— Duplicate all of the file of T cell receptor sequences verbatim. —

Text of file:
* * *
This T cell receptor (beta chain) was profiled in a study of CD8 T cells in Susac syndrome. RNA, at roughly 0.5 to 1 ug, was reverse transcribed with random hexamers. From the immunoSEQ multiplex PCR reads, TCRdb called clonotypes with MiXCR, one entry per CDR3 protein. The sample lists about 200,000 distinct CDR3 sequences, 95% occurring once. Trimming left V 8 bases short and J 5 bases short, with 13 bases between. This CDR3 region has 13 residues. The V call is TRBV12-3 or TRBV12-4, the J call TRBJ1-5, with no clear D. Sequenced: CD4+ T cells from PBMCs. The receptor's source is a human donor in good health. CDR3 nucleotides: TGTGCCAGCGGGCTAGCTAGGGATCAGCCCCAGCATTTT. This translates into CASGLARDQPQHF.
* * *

This T cell receptor (beta chain) was profiled in a study of CD8 T cells in Susac syndrome. RNA, at roughly 0.5 to 1 ug, was reverse transcribed with random hexamers. From the immunoSEQ multiplex PCR reads, TCRdb called clonotypes with MiXCR, one entry per CDR3 protein. The sample lists about 200,000 distinct CDR3 sequences, 95% occurring once. Trimming left V 8 bases short and J 5 bases short, with 13 bases between. This CDR3 region has 13 residues. The V call is TRBV12-3 or TRBV12-4, the J call TRBJ1-5, with no clear D. Sequenced: CD4+ T cells from PBMCs. The receptor's source is a human donor in good health. CDR3 nucleotides: TGTGCCAGCGGGCTAGCTAGGGATCAGCCCCAGCATTTT. This translates into CASGLARDQPQHF.